The third recipe I have included is probably my favourite of the three. It is an old recipe from a Paulin’s cookie pamphlet. It has a delightful, cooked custard layer and maraschino cherries added to the pineapple topping. The eggs are cooked in the custard, the cherries add colour, and the result is company-worthy.
     

Graham Wafer Pineapple Pie

An old Paulin’s recipe

The Crust:

2 cups graham wafer crumbs

¼ teaspoon of salt

1 tablespoon of sugar

½ cup of butter, melted

Method:

Blend graham wafer crumbs, salt, sugar, and butter with a fork. Turn into a 9” pie plate or square cake pan, reserving ¼ cup of crumbs for the top. Press the crumbs into the chosen pan. Bake the crust in a 350°F oven for 15 minutes.

Meanwhile, Prepare Filling:

1½ cups of milk

¼ cup of sugar

2 tablespoons of cornstarch

Pinch of salt

1 egg yolk, beaten

½ teaspoon of vanilla flavouring

Method:

Heat 1¼ cups of the milk in the top of a double boiler. Combine sugar, cornstarch, and salt and blend into the ¼ cup of milk that remains.

Add this to the heated milk, stirring until the mixture thickens. Add the beaten egg yolk and vanilla and cook for four minutes. Cool.

Pour over the graham wafer crust. Chill.

Prepare the Topping:

1 cup of whipping cream

2 tablespoons of sugar

2 tablespoons of maraschino cherries, chopped

1 can of crushed pineapple, well drained

Method:

Whip the cream until stiff.

Add remaining ingredients and spread over the filling.

Garnish with the ¼ cup of retained graham wafer crumbs.

NOTE: I will be doing a column on double boilers soon. In the meantime, please note that this is a Bowlie or Staybowlizer and it, safely, turns two unmatched pots, or a pot and a bowl, into a perfect double boiler. 

I would love to know if your mom, or grandmother, made some form of pineapple refrigerator dessert, while you were growing up. Do leave a comment! 

 

 

 

 

 

 

 

Comments (7)

  • Karen Hough August 29, 2017 at 04:31 pm

    My mom made this all the time! Like you I made this until the raw egg became an issue. Will try this new recipe for sure!

  • Marion Murawsky August 19, 2017 at 09:14 pm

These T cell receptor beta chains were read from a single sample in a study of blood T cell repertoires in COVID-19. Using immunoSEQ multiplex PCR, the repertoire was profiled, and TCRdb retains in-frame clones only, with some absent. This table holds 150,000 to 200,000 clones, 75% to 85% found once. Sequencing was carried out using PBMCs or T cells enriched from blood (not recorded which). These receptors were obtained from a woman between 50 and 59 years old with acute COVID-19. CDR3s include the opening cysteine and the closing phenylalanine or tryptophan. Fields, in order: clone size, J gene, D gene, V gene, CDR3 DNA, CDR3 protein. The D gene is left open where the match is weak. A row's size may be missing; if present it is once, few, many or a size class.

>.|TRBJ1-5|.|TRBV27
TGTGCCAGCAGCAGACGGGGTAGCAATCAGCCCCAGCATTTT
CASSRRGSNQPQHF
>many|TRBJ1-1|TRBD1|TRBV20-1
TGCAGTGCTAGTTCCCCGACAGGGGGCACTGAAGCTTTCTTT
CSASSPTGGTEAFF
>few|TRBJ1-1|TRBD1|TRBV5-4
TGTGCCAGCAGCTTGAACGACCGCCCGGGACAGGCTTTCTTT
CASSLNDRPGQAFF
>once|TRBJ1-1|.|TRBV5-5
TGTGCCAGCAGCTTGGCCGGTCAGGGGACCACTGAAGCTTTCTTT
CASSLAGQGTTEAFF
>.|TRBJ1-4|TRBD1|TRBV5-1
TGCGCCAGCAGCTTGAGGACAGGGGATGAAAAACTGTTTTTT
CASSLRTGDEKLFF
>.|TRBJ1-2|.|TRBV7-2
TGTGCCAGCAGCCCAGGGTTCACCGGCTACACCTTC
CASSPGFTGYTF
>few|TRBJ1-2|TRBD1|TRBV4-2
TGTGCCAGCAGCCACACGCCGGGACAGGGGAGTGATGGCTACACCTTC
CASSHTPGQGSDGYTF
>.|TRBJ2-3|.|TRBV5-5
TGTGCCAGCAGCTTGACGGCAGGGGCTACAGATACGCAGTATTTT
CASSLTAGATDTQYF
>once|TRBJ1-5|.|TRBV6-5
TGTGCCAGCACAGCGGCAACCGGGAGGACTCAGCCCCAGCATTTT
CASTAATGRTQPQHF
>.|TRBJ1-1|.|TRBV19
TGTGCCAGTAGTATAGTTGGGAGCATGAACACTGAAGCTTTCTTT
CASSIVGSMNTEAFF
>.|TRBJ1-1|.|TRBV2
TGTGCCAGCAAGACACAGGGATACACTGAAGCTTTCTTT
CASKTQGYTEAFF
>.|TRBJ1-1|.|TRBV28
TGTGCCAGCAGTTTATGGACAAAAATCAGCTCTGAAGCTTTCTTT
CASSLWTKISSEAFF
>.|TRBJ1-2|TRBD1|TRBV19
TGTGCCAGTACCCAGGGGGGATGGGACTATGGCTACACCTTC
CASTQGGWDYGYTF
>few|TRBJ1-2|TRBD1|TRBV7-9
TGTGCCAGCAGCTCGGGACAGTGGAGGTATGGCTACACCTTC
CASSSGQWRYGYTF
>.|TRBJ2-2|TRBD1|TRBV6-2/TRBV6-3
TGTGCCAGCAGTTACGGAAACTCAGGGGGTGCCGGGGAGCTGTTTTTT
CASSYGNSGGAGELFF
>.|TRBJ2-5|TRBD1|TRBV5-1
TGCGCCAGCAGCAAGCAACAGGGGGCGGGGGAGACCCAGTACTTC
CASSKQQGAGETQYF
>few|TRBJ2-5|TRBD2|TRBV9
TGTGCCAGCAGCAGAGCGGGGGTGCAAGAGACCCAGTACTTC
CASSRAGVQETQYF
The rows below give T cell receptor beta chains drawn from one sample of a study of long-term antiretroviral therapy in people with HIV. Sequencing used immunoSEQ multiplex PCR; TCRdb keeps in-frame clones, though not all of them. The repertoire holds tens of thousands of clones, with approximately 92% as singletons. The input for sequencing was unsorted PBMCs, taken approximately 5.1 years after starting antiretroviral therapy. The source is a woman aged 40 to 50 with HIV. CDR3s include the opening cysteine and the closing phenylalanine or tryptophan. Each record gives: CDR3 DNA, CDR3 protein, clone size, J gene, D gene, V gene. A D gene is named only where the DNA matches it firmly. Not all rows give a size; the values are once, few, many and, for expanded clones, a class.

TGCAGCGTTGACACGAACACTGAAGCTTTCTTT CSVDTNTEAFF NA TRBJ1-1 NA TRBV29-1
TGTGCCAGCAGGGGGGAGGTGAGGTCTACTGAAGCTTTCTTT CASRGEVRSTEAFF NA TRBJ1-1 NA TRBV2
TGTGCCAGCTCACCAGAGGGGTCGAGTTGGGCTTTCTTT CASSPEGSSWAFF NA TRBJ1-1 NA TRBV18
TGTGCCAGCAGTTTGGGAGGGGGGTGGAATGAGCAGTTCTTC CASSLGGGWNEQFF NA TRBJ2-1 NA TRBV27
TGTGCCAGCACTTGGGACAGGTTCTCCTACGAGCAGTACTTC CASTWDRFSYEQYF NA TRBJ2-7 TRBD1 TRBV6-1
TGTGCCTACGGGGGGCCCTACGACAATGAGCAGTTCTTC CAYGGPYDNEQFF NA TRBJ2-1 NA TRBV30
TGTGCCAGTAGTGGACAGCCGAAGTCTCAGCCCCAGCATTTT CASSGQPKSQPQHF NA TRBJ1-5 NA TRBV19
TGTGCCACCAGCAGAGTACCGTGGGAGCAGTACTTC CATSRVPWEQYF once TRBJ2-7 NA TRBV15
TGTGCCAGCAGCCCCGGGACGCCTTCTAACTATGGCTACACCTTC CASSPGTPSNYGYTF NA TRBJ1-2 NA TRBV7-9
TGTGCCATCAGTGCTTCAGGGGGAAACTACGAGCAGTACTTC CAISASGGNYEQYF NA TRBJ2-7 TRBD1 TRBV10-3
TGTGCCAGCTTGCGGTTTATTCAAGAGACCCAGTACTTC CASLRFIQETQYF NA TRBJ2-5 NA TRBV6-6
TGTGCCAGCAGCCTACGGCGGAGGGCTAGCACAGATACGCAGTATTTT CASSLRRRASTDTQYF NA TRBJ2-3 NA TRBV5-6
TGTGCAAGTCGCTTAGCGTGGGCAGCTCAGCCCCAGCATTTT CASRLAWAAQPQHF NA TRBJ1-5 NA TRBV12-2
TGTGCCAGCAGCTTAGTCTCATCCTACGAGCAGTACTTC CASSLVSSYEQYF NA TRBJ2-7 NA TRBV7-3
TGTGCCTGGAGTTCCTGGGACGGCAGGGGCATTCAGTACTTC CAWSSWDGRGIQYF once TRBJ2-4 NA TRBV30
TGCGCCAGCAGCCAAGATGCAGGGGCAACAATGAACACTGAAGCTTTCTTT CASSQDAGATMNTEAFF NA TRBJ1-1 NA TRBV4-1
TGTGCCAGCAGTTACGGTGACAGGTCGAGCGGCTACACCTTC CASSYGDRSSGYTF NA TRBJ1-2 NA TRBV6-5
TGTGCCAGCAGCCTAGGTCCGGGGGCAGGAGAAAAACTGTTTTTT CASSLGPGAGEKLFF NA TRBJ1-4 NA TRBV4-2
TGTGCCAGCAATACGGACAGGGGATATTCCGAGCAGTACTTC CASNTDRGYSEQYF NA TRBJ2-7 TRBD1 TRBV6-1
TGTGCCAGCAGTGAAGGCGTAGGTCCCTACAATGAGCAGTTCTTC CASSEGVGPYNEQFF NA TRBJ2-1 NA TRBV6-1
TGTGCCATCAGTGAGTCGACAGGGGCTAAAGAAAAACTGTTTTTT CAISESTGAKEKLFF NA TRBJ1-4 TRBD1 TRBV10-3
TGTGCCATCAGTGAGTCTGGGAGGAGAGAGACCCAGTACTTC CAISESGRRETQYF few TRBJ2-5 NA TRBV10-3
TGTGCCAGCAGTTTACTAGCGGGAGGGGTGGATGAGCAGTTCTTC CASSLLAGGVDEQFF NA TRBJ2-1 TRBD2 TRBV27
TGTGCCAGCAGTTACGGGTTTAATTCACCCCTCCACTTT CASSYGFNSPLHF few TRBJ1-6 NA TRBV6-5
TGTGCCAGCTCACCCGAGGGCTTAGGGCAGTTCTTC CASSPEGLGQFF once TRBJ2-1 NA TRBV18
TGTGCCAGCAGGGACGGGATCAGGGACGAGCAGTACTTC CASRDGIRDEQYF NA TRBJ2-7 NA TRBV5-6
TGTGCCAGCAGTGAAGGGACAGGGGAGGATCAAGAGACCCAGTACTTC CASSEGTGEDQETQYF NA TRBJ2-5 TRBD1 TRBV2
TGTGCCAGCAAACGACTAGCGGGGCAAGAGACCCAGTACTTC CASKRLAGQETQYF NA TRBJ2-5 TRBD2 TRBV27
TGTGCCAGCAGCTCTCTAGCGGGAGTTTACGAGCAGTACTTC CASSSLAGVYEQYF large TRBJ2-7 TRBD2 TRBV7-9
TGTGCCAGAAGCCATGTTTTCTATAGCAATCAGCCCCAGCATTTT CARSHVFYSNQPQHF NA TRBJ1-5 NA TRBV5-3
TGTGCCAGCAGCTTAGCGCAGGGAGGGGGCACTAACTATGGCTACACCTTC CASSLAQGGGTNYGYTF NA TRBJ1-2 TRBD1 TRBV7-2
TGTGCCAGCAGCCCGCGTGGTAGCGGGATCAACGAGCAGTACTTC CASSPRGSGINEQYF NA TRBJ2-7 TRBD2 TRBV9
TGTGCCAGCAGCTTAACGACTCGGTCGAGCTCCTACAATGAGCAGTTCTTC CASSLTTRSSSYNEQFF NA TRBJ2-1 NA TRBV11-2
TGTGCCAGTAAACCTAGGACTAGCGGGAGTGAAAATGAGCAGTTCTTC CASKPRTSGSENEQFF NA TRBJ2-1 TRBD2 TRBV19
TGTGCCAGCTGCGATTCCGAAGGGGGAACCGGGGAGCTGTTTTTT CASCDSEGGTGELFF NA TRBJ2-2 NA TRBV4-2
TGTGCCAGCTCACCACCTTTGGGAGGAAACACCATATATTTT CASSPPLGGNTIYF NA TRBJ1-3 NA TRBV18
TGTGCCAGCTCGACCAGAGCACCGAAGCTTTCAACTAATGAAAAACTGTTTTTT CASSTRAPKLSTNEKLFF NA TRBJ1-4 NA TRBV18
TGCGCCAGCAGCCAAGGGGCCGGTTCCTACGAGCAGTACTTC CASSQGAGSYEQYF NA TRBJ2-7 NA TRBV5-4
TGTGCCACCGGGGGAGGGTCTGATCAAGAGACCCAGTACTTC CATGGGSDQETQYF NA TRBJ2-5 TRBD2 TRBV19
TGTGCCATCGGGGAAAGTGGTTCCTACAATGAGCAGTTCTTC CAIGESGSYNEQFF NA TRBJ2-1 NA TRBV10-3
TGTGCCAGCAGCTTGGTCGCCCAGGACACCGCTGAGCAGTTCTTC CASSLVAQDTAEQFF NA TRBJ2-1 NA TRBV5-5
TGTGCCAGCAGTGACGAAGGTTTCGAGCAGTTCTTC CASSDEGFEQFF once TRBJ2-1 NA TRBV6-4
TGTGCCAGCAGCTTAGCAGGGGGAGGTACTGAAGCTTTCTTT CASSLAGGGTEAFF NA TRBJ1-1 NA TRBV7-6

Hi Maureen,
    I wish I liked pineapple. As you know, I have never enjoyed it. LOL
    Great blog though!!!!
    Love, Marion

  • sakina madini August 19, 2017 at 02:19 am

    I need to make this pineapple dessert. I have never made this before, but I am familiar with la crème anglaise because my Mom used to make a cake with it.
    Thank you Maureen for sharing this recipe.

  • The Boy August 17, 2017 at 03:10 pm

    Now we have the awesome treats and the air conditioning. Doesn't get any better than that!
    The Boy

  • Tracy Harris August 17, 2017 at 02:46 pm

    Hi Maureen! My grandmother used to make this pineapple dessert and I LOVED it as a child. She often had tea parties at her house and my sister and I would sit in the kitchen, dressed in our prettiest clothes, waiting to be introduced to the ladies having tea in the next room. We were aching to take a bite of our dessert while waiting but managed to restrain ourselves. Years later, in University, a fellow student of mine brought this dessert to one of our potluck dinners and I was thrilled! Thank you for sharing this recipe. Tony is in for a nice dessert treat soon. xx

  • Laurie (Davis)Leblanc August 17, 2017 at 12:43 pm

    My mom made this all the time. I love it and also have made it many times.
    You can use fat free whipped cream and fat free graham wafers for less calories

  • Helen Davis August 17, 2017 at 12:33 pm

    I remember my Mom making this recipe many times...either for bridge club, family gatherings....or...."just because". Loved the choices of making any of the three versions. Thanks, Maureen. I think I should eat more of this.."the boy" just never seems to age from birthday to birthday!